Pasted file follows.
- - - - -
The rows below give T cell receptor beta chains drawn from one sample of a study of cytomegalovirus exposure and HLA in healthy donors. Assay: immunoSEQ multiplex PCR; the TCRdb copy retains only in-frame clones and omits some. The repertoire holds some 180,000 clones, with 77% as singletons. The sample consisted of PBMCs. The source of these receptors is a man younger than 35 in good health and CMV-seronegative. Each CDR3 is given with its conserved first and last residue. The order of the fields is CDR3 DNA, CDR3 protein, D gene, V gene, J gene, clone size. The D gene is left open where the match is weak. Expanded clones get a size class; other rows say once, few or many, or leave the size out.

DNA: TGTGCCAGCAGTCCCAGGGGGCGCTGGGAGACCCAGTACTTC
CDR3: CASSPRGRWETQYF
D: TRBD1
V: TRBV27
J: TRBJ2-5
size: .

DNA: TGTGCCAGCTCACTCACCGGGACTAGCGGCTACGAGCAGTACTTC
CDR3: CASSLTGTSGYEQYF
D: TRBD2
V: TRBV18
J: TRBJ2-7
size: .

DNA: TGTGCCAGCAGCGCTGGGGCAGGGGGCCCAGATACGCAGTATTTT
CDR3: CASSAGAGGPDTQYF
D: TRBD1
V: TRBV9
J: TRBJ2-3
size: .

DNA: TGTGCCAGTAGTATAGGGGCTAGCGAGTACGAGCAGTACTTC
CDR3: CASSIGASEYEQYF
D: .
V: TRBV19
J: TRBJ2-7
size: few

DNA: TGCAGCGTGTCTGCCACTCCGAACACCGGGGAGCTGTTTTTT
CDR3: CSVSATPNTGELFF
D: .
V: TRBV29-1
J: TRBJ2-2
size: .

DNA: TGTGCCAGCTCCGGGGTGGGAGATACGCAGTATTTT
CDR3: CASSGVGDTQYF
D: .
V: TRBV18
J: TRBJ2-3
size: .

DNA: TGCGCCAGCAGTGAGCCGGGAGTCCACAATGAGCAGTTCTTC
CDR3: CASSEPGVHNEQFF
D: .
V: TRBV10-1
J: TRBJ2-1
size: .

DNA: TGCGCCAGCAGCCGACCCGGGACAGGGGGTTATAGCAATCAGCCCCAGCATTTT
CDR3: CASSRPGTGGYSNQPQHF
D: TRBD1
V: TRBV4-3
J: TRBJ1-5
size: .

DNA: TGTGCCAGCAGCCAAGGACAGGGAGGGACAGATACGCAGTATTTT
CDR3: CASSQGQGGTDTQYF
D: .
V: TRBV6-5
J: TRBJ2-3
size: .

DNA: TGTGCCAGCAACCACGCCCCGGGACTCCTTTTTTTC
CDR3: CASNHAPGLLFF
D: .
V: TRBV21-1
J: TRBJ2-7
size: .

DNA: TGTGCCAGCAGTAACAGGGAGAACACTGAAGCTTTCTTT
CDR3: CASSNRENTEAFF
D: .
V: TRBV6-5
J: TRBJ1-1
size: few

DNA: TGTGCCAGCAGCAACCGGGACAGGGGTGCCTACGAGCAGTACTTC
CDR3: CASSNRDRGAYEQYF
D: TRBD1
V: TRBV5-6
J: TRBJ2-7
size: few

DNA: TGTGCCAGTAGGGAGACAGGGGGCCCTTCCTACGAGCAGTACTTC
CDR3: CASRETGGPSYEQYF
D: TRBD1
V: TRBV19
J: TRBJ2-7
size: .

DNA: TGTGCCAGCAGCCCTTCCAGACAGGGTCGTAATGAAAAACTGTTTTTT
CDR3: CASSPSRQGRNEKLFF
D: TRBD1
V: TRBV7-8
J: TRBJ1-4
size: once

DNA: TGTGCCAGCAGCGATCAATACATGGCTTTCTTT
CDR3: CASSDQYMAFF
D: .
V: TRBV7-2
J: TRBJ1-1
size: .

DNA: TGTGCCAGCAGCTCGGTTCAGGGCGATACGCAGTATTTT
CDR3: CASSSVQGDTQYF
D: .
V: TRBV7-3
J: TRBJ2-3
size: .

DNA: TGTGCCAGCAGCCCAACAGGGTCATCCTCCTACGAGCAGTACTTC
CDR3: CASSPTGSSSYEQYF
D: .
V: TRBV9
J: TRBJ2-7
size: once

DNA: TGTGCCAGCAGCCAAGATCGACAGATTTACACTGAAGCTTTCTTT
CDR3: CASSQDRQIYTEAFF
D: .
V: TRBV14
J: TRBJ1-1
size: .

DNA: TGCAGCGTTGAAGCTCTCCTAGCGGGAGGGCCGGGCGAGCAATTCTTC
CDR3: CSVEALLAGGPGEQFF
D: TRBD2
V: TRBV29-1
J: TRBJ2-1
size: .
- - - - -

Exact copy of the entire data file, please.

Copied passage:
The rows below give T cell receptor beta chains drawn from one sample of a study of cytomegalovirus exposure and HLA in healthy donors. Assay: immunoSEQ multiplex PCR; the TCRdb copy retains only in-frame clones and omits some. The repertoire holds some 180,000 clones, with 77% as singletons. The sample consisted of PBMCs. The source of these receptors is a man younger than 35 in good health and CMV-seronegative. Each CDR3 is given with its conserved first and last residue. The order of the fields is CDR3 DNA, CDR3 protein, D gene, V gene, J gene, clone size. The D gene is left open where the match is weak. Expanded clones get a size class; other rows say once, few or many, or leave the size out.

DNA: TGTGCCAGCAGTCCCAGGGGGCGCTGGGAGACCCAGTACTTC
CDR3: CASSPRGRWETQYF
D: TRBD1
V: TRBV27
J: TRBJ2-5
size: .

DNA: TGTGCCAGCTCACTCACCGGGACTAGCGGCTACGAGCAGTACTTC
CDR3: CASSLTGTSGYEQYF
D: TRBD2
V: TRBV18
J: TRBJ2-7
size: .

DNA: TGTGCCAGCAGCGCTGGGGCAGGGGGCCCAGATACGCAGTATTTT
CDR3: CASSAGAGGPDTQYF
D: TRBD1
V: TRBV9
J: TRBJ2-3
size: .

DNA: TGTGCCAGTAGTATAGGGGCTAGCGAGTACGAGCAGTACTTC
CDR3: CASSIGASEYEQYF
D: .
V: TRBV19
J: TRBJ2-7
size: few

DNA: TGCAGCGTGTCTGCCACTCCGAACACCGGGGAGCTGTTTTTT
CDR3: CSVSATPNTGELFF
D: .
V: TRBV29-1
J: TRBJ2-2
size: .

DNA: TGTGCCAGCTCCGGGGTGGGAGATACGCAGTATTTT
CDR3: CASSGVGDTQYF
D: .
V: TRBV18
J: TRBJ2-3
size: .

DNA: TGCGCCAGCAGTGAGCCGGGAGTCCACAATGAGCAGTTCTTC
CDR3: CASSEPGVHNEQFF
D: .
V: TRBV10-1
J: TRBJ2-1
size: .

DNA: TGCGCCAGCAGCCGACCCGGGACAGGGGGTTATAGCAATCAGCCCCAGCATTTT
CDR3: CASSRPGTGGYSNQPQHF
D: TRBD1
V: TRBV4-3
J: TRBJ1-5
size: .

DNA: TGTGCCAGCAGCCAAGGACAGGGAGGGACAGATACGCAGTATTTT
CDR3: CASSQGQGGTDTQYF
D: .
V: TRBV6-5
J: TRBJ2-3
size: .

DNA: TGTGCCAGCAACCACGCCCCGGGACTCCTTTTTTTC
CDR3: CASNHAPGLLFF
D: .
V: TRBV21-1
J: TRBJ2-7
size: .

DNA: TGTGCCAGCAGTAACAGGGAGAACACTGAAGCTTTCTTT
CDR3: CASSNRENTEAFF
D: .
V: TRBV6-5
J: TRBJ1-1
size: few

DNA: TGTGCCAGCAGCAACCGGGACAGGGGTGCCTACGAGCAGTACTTC
CDR3: CASSNRDRGAYEQYF
D: TRBD1
V: TRBV5-6
J: TRBJ2-7
size: few

DNA: TGTGCCAGTAGGGAGACAGGGGGCCCTTCCTACGAGCAGTACTTC
CDR3: CASRETGGPSYEQYF
D: TRBD1
V: TRBV19
J: TRBJ2-7
size: .

DNA: TGTGCCAGCAGCCCTTCCAGACAGGGTCGTAATGAAAAACTGTTTTTT
CDR3: CASSPSRQGRNEKLFF
D: TRBD1
V: TRBV7-8
J: TRBJ1-4
size: once

DNA: TGTGCCAGCAGCGATCAATACATGGCTTTCTTT
CDR3: CASSDQYMAFF
D: .
V: TRBV7-2
J: TRBJ1-1
size: .

DNA: TGTGCCAGCAGCTCGGTTCAGGGCGATACGCAGTATTTT
CDR3: CASSSVQGDTQYF
D: .
V: TRBV7-3
J: TRBJ2-3
size: .

DNA: TGTGCCAGCAGCCCAACAGGGTCATCCTCCTACGAGCAGTACTTC
CDR3: CASSPTGSSSYEQYF
D: .
V: TRBV9
J: TRBJ2-7
size: once

DNA: TGTGCCAGCAGCCAAGATCGACAGATTTACACTGAAGCTTTCTTT
CDR3: CASSQDRQIYTEAFF
D: .
V: TRBV14
J: TRBJ1-1
size: .

DNA: TGCAGCGTTGAAGCTCTCCTAGCGGGAGGGCCGGGCGAGCAATTCTTC
CDR3: CSVEALLAGGPGEQFF
D: TRBD2
V: TRBV29-1
J: TRBJ2-1
size: .